Genetic elements that are passed on to more than half the offspring are known as gene drives, and we can make them in different ways. For example, a gene drive can be created with the molecular machinery for inserting itself into a target site on the genome. This can be the equivalent site on the sister chromosome, so that both chromosomes carry the gene drive. No matter which chromosome is passed on to the offspring, the gene drive will be present. This is called a homing gene drive, as it homes in onto a target site.
Not without risks
There are many possible ecological impacts of manipulating populations, whether this is done through gene drives or traditional methods. For example, if a gene drive caused a sudden reduction in the grey squirrel population, red squirrels may take time to spread back into their former range. People are yet to investigate how the loss of the grey squirrel could affect other species.
Gene drives also pose a danger to grey squirrels in their native range. If squirrels with the gene drive made their way to North America, either accidentally or through a malicious introduction, the population there would be under threat.
Given the potential unintended consequences, scientists are keen to consider how to prevent the spread of a gene drive if things go wrong. In theory, all gene drives are self-limiting because they could meet naturally-occurring genes which are resistant to the insertion. However, the gene drive could have irreversible consequences before this happens.
One option is to intentionally make the gene drive self-limiting, so that it stops spreading of its own accord. Several methods have been proposed for doing this, including “daisy-chain drive.” In this approach, the components of the gene drive are divided up and placed in different locations on the genome so that none of them can be copied on their own.
Self-limiting gene drives have great potential to cause local or temporary changes without putting other populations at risk. However, they also limit the power of the gene drive. For anyone with ambitious objectives such as eradicating a large population, an alternative approach is needed. In these instances, it is possible to create an immunizing drive which could reverse the effect of the initial gene drive. In theory, anyone creating a gene drive for release in a wild population could simultaneously prepare an immunizing drive to release if the initial gene drive caused problems.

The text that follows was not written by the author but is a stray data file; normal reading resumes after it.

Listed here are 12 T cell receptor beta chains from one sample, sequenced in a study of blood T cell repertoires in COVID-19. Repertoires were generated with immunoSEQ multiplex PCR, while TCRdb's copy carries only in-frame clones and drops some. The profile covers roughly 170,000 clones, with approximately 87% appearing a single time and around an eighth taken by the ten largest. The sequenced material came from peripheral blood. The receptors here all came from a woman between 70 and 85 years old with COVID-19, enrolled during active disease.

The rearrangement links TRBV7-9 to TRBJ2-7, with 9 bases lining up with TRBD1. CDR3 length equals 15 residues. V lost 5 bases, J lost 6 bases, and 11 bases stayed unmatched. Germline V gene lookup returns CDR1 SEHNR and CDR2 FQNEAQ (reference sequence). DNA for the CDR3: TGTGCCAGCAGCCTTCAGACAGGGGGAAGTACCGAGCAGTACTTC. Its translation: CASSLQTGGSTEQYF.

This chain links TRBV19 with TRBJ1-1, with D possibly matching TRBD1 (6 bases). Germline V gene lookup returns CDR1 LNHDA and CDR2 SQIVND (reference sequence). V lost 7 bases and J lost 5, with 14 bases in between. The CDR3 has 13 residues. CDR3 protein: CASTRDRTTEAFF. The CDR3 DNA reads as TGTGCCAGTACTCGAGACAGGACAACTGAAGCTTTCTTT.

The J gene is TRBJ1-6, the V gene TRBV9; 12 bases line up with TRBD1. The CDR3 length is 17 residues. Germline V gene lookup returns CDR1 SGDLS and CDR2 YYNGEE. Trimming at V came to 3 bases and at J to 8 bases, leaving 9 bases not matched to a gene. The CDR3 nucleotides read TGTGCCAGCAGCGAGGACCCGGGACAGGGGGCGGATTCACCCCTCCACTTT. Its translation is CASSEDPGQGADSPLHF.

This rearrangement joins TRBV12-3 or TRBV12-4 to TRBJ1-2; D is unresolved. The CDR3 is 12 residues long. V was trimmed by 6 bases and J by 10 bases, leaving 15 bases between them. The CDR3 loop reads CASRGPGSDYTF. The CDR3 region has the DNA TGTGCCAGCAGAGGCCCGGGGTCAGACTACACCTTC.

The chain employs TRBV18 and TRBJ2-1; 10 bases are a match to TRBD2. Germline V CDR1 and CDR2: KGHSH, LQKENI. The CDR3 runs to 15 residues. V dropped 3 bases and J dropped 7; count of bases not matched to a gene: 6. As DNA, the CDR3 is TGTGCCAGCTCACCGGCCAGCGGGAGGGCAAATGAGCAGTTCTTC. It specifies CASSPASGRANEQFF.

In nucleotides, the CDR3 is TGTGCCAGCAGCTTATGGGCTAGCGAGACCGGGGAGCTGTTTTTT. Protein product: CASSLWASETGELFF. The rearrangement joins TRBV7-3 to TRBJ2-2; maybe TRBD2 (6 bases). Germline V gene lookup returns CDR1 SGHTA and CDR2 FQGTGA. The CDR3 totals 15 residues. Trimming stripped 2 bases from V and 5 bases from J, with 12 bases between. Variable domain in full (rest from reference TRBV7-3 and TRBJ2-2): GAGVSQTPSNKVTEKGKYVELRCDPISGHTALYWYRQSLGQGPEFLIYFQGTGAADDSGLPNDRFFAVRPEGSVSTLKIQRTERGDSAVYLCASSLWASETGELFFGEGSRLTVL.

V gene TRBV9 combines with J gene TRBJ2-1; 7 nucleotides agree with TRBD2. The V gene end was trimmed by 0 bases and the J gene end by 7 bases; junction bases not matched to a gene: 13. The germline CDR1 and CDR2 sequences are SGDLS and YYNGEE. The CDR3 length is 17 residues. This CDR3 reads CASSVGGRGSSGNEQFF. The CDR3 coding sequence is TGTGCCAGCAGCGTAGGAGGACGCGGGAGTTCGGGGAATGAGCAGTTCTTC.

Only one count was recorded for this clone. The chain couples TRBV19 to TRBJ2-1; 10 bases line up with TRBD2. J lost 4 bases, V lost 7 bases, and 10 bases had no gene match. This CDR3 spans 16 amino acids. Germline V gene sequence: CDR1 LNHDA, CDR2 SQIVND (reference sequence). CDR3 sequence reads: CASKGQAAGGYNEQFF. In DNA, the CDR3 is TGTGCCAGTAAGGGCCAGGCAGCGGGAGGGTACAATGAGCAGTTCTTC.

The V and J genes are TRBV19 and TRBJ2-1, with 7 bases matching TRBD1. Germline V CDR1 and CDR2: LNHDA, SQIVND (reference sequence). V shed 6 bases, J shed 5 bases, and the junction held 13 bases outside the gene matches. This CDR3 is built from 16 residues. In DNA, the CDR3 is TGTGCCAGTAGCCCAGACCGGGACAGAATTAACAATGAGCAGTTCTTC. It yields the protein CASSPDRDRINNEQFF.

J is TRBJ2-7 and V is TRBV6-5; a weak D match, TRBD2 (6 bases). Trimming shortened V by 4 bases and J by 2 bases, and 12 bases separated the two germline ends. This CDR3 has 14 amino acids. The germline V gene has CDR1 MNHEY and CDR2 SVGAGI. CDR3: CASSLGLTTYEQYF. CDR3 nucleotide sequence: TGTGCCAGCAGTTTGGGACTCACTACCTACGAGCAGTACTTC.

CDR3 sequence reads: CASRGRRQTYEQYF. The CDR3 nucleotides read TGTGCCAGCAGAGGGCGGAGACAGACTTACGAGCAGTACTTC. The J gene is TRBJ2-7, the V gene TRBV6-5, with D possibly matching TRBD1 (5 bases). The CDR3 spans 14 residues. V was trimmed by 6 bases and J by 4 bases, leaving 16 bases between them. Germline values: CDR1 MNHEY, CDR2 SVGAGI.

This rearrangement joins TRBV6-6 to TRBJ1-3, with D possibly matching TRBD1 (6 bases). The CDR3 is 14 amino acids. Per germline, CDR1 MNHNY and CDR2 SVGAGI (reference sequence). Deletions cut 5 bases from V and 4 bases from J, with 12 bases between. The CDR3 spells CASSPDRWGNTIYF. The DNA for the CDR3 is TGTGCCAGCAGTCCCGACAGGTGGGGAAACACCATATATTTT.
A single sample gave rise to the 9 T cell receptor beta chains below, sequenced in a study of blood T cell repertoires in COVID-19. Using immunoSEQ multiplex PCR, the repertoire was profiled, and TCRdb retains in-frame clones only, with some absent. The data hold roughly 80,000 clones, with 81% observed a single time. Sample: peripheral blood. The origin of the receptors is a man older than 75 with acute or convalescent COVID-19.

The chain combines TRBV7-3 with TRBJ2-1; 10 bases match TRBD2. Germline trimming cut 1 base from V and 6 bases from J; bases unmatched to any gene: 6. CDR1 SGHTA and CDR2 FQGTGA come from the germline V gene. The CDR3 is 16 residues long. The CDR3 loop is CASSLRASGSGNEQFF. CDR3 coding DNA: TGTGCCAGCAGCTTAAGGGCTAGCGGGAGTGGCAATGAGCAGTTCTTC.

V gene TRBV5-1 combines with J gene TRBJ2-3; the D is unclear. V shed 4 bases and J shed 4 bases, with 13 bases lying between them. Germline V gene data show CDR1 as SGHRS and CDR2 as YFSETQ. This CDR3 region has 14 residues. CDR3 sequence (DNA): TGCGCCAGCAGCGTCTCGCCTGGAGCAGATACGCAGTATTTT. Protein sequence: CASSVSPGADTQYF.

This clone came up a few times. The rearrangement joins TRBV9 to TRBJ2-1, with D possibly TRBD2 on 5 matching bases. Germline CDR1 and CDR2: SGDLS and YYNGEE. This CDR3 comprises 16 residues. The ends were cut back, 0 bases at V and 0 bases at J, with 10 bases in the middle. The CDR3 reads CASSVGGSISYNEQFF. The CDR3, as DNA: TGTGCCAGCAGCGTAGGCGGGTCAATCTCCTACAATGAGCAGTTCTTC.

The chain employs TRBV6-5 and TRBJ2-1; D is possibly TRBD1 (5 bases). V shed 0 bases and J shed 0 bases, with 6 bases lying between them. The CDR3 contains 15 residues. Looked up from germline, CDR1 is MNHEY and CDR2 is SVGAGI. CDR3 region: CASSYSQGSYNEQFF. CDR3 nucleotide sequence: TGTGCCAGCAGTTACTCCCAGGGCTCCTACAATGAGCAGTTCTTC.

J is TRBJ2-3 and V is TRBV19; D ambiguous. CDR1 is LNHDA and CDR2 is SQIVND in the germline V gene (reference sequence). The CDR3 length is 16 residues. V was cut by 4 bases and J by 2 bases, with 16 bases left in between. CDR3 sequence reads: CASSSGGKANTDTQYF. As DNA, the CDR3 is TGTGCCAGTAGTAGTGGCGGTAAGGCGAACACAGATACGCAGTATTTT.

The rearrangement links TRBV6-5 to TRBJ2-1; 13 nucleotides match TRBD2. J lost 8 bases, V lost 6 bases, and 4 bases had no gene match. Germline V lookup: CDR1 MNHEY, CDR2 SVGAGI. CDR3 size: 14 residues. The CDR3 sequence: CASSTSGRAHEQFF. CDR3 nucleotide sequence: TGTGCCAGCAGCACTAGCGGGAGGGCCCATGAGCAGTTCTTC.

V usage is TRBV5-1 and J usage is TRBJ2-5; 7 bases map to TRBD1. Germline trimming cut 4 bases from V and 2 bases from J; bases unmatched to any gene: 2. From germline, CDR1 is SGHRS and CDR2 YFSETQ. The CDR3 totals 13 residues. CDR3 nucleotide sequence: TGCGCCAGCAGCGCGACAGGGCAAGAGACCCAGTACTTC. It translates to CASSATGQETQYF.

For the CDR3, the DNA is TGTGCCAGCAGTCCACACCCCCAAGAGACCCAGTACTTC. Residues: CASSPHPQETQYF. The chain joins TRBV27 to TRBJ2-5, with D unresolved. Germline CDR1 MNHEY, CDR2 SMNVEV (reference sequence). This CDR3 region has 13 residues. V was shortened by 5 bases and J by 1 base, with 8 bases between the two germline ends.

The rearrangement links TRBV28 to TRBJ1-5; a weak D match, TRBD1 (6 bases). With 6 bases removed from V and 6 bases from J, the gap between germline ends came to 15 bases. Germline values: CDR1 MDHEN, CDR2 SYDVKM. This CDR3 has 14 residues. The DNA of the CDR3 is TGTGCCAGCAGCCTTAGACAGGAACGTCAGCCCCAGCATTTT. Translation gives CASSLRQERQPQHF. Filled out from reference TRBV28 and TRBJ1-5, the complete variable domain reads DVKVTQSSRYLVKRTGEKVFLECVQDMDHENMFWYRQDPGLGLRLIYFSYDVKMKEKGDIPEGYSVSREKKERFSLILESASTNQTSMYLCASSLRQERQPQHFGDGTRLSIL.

Even though red and grey squirrels can’t interbreed, questions have been raised about whether gene drives could jump to non-target species. There is yet to be a conclusion about how likely this is, but an assessment in mosquitoes concluded that the risk was very low.
Next steps for gene drives
If gene drives are used on wild animals, then everyone is a stakeholder. The impacts aren’t necessarily even confined to a single country. As with all genetic technologies, there needs to be wide consultation so that everyone can contribute to the discussion.
It is also important to question whether eradication is the best path. Just because a species was introduced by humans that doesn’t automatically justify taking extreme measures to eradicate it – there are many ecological and economic factors to take into account.
It is still early days for using gene drives to tackle non-native species, and we have the opportunity to drive the discussion around them in a constructive way. If we are open about both the risks of gene drives and the exciting opportunities they bring, then we can pave the way for their responsible use to tackle some of our greatest ecological problems.1